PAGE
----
It is great news that The Troggs are touring Australia to commemorate the fiftieth anniversary of Wild Thing?
Looking forward to being there and it will be your summertime as well won’t it? [Yep, totally] That’s great as it will give us a break from winter.
When was the last time The Troggs toured Australia?
It has got to be at least fifteen or twenty years since we were last there. It has been quite a time buddy!
Have you been happy with the reaction to the tour announcement by Aussie fans?
Oh yeah, it’s all good so far. The initial idea was to do this rock-about cruise from Brisbane but it seemed a bit far to come all the way to Australia to do a couple of nights on a cruise and the fly home. Let’s see if we can get some gets, so we asked so they fixed us up with some gigs all the way through November and the first week of December in New Zealand. We’re looking forward to seeing a lot of the southern hemisphere or the bits that matter.
Do you enjoy the touring side of things as much now as you did way back when?
As long as there is an audience there and they react that’s where we get the buzz from. You don’t get a buzz from songs that you’ve played thousands of times but every audience is different and we get feedback from the audience, which is what the turn on is… we enjoy it!
It must be a huge buzz seeing the reaction of fans when they hear and experience Wild Thing and Love Is All Around in the set?
Absolutely! That’s what makes it work!
Does it amaze you how enduring The Troggs legacy is?
Yes it strange a bit like a snow ball running down hill. When it first started out it was very small and no one knew what was going to happen. We were going to give it a couple of years and then after a couple of years we would give it another couple of years which turned in to another couple of years. Then before you know you’ve hit fifty years and you’re still rolling down the hill. It is quite amazing.
Do you find the more you play these songs that you get more nostalgic?
It does indeed, maybe not so much for us but I know it does for a lot of the people who come to see us. I’m sure a lot of people that have met and got together and set their life off together having been to gig and listen to Love Is All Around or a Girl Like You for example. It is one of these amazing things that can transport you back in time and to precious moments. Quite a lot of people get that from our music. That’s a particular thing with sixties music, I presume it happens today, I know that when I hear any of those Sgt. Peppers songs I’m transported back to when we were coming back from America on a boat called the Marsden. We were on that boat for about a week and a half coming back from New York to Southampton.
What are some the highlights and memories that stick out for you when The Troggs really hit it in the sixties?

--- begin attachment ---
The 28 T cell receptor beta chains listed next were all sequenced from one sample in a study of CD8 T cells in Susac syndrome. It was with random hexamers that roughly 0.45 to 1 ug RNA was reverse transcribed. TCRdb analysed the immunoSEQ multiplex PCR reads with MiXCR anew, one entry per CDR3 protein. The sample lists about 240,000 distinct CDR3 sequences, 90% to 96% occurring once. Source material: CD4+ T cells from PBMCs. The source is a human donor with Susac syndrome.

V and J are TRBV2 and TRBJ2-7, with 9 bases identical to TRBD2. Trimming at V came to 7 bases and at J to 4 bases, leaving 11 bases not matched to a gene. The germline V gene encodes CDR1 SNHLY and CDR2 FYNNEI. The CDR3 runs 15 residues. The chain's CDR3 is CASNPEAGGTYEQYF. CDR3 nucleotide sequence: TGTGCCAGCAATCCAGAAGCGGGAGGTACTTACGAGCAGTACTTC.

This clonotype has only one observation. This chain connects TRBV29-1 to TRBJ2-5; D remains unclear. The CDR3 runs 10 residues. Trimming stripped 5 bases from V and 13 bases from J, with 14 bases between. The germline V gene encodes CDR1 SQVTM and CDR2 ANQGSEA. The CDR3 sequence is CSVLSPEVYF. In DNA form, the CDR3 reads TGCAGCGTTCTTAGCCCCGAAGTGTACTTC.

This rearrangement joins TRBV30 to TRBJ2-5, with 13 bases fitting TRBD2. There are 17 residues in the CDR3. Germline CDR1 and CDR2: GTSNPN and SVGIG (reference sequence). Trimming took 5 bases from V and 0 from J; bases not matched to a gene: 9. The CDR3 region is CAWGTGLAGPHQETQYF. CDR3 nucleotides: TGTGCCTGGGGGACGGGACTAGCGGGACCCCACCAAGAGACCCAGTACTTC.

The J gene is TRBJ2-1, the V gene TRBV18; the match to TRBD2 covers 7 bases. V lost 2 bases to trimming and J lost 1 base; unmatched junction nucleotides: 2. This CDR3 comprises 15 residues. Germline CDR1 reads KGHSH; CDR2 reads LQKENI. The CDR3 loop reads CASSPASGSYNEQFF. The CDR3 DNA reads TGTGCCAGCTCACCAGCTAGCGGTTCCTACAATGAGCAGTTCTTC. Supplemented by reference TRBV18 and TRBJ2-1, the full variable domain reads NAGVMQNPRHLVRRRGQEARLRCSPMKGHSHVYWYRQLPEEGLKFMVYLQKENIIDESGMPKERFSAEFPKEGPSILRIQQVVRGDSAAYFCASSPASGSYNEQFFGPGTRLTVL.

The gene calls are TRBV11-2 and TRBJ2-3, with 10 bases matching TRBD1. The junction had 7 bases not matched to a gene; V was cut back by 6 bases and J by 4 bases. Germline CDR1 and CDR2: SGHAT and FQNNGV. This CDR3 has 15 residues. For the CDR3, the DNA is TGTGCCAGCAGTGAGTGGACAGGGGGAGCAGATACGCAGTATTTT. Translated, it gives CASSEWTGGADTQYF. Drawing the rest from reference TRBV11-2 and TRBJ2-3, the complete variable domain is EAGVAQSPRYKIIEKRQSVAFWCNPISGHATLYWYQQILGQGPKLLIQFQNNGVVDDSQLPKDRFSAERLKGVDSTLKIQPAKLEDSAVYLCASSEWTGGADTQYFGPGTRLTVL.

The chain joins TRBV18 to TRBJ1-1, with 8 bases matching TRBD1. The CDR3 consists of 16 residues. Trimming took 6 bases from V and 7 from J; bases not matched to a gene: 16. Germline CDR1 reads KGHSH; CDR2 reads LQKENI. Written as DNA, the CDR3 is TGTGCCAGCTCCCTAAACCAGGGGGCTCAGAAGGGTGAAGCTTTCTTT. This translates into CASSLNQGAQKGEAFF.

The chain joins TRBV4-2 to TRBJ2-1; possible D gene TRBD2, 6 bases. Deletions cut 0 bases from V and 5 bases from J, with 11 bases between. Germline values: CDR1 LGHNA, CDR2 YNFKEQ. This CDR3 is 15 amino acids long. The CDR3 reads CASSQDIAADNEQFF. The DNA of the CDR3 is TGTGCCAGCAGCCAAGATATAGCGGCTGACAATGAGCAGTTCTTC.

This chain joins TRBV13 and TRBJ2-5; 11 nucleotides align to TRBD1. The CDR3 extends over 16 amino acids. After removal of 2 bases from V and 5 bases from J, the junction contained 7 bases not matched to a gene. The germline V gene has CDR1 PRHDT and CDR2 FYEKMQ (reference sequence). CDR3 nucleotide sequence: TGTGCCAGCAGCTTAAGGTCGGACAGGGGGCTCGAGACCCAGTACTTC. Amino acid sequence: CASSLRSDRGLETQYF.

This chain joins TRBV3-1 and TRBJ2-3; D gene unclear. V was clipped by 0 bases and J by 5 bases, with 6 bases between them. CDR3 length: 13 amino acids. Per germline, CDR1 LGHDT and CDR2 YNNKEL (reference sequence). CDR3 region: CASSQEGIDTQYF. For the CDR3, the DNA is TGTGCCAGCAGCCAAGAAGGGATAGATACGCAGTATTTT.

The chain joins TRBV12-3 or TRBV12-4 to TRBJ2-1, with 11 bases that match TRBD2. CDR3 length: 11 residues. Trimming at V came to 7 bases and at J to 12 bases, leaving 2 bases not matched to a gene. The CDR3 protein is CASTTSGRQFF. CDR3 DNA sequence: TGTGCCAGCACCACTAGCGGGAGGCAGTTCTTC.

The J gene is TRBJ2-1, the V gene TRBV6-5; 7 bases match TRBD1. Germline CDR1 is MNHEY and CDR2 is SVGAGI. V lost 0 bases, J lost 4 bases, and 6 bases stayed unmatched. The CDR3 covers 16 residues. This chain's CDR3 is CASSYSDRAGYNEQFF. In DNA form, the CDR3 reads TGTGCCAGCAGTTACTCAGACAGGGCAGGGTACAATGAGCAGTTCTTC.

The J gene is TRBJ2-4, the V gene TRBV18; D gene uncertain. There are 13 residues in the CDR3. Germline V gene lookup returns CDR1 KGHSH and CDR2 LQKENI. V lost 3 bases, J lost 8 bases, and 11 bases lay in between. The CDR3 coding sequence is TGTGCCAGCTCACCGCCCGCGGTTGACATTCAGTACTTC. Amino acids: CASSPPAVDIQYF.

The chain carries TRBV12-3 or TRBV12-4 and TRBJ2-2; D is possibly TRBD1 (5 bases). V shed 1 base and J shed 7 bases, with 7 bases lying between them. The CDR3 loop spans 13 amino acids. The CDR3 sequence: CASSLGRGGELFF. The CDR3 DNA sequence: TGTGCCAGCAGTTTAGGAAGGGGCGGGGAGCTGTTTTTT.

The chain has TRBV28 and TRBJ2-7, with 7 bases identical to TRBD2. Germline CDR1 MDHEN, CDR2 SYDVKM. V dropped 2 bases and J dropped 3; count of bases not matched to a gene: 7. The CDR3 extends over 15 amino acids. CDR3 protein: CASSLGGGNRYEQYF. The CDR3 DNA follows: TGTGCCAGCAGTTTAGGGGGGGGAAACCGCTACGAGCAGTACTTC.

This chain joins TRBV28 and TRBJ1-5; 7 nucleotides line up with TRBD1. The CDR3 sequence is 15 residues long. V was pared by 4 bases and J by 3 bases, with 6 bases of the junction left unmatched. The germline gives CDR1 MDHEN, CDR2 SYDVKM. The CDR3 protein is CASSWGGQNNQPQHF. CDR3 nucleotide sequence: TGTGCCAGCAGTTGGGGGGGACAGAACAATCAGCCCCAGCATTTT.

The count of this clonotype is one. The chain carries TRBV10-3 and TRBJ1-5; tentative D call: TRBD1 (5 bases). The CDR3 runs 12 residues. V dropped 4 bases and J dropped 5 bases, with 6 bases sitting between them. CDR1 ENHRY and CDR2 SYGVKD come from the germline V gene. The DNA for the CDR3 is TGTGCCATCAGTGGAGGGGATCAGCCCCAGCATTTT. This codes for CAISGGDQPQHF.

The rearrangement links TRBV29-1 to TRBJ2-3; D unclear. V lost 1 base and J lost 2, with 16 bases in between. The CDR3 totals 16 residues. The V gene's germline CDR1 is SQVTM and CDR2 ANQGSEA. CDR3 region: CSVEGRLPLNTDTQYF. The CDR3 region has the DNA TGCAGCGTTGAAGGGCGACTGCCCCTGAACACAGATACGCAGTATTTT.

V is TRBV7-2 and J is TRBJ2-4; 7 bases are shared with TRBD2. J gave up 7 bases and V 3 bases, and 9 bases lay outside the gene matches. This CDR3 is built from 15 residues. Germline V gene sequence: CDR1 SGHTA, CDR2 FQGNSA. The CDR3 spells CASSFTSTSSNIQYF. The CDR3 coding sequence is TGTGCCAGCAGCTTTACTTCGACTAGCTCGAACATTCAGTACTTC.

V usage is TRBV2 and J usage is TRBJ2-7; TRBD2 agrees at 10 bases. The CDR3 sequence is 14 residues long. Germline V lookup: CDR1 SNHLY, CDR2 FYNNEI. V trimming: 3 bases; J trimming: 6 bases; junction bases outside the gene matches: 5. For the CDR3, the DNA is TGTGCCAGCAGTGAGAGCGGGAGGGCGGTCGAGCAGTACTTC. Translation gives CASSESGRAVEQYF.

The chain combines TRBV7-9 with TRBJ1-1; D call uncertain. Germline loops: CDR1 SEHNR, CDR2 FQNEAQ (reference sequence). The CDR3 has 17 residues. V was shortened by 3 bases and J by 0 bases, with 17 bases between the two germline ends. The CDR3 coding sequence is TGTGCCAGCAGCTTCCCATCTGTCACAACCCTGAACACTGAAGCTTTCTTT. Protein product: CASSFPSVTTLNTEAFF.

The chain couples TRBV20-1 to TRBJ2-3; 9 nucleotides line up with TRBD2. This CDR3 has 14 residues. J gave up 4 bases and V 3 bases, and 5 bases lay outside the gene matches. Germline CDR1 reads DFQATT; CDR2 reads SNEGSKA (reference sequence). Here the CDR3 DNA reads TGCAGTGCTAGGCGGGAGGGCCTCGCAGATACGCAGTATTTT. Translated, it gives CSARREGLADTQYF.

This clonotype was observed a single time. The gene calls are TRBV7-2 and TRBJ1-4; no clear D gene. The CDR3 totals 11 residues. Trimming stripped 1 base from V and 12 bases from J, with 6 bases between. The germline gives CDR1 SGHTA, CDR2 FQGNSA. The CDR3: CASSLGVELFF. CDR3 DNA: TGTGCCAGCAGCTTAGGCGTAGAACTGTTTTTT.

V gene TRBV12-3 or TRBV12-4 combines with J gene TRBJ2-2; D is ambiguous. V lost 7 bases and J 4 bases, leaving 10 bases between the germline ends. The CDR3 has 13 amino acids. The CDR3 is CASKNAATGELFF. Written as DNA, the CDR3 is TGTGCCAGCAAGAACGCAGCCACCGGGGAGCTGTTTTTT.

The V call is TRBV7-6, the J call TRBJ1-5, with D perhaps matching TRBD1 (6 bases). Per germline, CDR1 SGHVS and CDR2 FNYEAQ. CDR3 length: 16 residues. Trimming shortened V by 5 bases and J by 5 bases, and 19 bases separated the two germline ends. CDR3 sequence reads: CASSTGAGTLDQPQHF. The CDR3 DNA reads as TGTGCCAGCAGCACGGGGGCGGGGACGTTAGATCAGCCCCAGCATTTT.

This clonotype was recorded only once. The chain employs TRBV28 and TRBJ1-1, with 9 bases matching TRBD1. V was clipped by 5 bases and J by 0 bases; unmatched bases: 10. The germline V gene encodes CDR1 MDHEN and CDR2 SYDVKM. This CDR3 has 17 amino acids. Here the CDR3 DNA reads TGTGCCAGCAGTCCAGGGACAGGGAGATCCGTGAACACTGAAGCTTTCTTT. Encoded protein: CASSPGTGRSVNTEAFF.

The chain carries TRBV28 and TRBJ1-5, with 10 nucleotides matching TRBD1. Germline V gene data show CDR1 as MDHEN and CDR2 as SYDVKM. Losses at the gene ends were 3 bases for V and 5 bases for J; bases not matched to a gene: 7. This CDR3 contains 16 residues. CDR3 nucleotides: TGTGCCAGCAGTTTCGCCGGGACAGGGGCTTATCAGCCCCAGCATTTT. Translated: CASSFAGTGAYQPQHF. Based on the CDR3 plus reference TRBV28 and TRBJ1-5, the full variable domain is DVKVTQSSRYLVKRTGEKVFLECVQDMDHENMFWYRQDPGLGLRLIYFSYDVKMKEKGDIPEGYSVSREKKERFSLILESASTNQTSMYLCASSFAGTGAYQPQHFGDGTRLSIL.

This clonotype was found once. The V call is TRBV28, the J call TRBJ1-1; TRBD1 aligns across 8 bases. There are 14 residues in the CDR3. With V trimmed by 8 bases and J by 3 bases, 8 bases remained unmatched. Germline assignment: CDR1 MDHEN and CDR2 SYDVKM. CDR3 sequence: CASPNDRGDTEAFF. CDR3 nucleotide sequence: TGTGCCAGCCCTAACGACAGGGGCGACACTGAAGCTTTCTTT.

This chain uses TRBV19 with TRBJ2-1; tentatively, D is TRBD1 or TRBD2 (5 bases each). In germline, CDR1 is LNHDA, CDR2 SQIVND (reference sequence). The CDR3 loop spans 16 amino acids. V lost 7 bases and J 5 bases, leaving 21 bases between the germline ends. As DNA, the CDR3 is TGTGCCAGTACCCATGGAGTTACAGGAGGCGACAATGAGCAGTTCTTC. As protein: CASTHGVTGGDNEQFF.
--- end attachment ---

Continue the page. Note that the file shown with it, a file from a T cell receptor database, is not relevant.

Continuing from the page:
We had a lot of luck being at the right place at the right time which kept carrying on. Most of my memories are connected with gigs. We did Times Square in New York on New Year’s Eve on year and that was an amazing gig. There’s some big stadium gigs in Europe with one in front of twenty thousand in Berlin. It was a glorious, hot, sunny day and it was so hot they had helicopters flying over with water bags dropping water over the crowd. There’s lots of incredible memories of gigs throughout the years. It has been quite brilliant.
Lowlights? Has it been hard when there’s been a change to the line up?
There’s always a twist when someone leaves. The first one we lost was our drummer Ronnie Bond who died very young at fifty two. We got for warning of it and we got our current drummer Dave Maggs before the thing happened. Similarly in 2013 we lost Reg our main singer and he decided to pack it in six months before he died. We back Chris Allen, the chap we have now, as we found as a three piece we didn’t have the vocals to cover it properly. He fits in well, he’s replacing Reg and he doesn’t look or sound like Reg, he is his own man and it fits right… and it works. Reg actually came to see the show a couple of times and he gave us his approval, he was quite happy for us to carry on. So that was a transition a bit like handing over the baton in a relay race. It is a bit like the England team that won the world cup in 1966 isn’t the same team that is playing now. Members change and we’re much the same. I’m the last original one standing but the guys playing with me have been with me respectively forty years, thirty five years and three years.
The band will live on and band members may come and go but do people struggle getting past that?
They might struggle at first to see how that is going to work. Once they have seen it work and happy with it there no is a struggle. All the recordings with Reg and the original drummer are still there and we’re doing our ongoing interpretation of those recordings live. I think the fans accept it and I think it sounds ok. We’ll value your opinion when we come over.